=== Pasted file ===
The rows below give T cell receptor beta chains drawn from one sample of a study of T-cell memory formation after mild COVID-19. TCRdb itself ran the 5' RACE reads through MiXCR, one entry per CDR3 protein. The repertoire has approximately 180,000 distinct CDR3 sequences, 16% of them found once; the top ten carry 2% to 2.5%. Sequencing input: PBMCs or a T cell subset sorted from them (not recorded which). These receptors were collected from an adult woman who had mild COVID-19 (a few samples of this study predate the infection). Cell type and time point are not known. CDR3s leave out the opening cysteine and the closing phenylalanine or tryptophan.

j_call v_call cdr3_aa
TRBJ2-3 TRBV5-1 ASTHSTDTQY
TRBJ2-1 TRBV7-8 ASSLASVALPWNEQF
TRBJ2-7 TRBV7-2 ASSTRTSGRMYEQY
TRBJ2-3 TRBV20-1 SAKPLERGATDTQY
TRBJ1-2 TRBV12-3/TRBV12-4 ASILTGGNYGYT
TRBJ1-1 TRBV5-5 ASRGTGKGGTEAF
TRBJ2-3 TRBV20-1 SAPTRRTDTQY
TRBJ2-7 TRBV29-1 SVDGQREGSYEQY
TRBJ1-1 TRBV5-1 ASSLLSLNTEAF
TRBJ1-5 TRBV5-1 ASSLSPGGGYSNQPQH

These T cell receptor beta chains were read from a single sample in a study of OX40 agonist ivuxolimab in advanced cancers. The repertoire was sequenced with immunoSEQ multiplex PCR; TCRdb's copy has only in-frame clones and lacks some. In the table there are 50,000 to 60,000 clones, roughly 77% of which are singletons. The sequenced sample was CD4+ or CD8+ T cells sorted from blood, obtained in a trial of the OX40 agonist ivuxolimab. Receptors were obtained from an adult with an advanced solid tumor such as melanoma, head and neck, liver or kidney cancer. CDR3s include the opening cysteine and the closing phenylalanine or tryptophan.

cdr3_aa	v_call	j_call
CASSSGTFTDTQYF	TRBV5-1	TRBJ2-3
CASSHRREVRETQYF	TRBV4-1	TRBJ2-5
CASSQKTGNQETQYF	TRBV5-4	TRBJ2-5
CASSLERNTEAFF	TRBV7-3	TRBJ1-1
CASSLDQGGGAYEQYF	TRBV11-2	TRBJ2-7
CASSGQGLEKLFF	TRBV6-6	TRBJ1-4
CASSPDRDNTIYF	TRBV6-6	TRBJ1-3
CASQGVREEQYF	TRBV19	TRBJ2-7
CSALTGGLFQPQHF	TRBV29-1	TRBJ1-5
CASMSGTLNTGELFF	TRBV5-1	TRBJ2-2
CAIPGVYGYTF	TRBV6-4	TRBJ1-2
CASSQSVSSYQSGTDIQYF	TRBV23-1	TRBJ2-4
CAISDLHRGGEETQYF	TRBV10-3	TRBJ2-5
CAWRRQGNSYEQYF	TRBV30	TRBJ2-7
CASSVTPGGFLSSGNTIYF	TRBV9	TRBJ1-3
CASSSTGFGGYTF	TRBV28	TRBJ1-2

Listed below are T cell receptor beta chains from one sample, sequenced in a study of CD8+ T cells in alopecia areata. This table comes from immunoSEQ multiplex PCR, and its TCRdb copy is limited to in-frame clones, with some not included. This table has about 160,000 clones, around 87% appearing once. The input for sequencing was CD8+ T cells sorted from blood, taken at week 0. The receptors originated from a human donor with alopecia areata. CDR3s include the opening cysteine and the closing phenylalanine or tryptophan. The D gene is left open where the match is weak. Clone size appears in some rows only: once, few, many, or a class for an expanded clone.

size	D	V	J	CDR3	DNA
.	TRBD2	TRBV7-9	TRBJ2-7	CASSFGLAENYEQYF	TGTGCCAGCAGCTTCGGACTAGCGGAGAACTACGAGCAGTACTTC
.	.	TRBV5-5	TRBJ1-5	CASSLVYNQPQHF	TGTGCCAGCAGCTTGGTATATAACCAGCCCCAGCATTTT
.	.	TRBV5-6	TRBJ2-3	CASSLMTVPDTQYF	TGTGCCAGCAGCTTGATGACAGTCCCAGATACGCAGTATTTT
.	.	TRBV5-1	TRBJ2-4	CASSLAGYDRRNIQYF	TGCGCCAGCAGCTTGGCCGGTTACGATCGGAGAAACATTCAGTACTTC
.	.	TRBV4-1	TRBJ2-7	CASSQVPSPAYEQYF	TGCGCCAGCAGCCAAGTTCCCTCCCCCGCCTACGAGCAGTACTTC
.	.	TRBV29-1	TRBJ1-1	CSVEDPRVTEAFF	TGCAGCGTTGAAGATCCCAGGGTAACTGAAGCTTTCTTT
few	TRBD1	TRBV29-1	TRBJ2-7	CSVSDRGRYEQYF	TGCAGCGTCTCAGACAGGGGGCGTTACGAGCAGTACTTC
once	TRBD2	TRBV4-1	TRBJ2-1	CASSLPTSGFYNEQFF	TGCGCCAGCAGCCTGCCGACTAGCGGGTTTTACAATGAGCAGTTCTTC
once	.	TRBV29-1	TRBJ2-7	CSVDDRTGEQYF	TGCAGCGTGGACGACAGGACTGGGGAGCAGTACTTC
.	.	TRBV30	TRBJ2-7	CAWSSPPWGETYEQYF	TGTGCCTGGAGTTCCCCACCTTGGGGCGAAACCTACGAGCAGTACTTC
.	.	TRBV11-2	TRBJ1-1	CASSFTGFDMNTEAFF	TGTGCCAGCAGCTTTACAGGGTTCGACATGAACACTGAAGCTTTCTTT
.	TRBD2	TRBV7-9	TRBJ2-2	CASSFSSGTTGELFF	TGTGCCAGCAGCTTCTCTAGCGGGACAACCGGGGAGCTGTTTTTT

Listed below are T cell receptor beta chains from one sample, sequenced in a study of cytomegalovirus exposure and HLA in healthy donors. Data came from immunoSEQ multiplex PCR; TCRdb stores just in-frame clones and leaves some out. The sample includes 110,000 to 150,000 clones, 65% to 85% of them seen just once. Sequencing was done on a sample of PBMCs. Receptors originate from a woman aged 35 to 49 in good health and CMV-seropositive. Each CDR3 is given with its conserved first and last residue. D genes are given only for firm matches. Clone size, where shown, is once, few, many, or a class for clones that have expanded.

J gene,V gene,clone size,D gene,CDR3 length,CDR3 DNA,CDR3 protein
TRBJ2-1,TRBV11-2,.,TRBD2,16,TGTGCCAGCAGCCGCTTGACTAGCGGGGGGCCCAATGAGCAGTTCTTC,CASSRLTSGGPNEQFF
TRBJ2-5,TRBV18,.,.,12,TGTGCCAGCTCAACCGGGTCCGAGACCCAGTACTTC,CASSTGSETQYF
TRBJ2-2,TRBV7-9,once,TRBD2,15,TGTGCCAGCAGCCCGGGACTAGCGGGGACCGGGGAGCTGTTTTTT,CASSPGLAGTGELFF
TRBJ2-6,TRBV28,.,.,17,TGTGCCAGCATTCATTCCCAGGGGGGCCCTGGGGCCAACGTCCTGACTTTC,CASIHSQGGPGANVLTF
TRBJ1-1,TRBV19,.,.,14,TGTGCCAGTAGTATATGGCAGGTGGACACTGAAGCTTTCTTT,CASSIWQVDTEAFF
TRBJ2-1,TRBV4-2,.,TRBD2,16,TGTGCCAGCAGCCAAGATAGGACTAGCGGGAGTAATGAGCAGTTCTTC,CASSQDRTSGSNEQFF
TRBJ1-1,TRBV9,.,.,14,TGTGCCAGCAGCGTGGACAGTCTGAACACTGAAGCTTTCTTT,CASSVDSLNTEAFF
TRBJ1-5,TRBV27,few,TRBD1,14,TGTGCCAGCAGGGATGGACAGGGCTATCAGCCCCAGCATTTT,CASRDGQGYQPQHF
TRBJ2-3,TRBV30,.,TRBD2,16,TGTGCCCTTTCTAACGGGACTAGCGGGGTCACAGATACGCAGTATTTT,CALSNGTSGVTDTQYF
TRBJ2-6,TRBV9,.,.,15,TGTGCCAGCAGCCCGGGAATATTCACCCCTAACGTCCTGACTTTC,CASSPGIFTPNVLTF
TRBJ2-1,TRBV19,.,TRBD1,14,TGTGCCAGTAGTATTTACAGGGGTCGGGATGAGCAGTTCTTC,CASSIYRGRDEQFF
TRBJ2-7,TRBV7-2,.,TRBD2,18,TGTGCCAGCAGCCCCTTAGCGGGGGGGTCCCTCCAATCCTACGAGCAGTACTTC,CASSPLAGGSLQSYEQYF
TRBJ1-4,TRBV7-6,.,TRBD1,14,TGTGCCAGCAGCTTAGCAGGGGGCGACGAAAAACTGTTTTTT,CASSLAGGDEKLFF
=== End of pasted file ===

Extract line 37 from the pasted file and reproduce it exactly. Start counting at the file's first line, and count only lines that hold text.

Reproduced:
.	.	TRBV4-1	TRBJ2-7	CASSQVPSPAYEQYF	TGCGCCAGCAGCCAAGTTCCCTCCCCCGCCTACGAGCAGTACTTC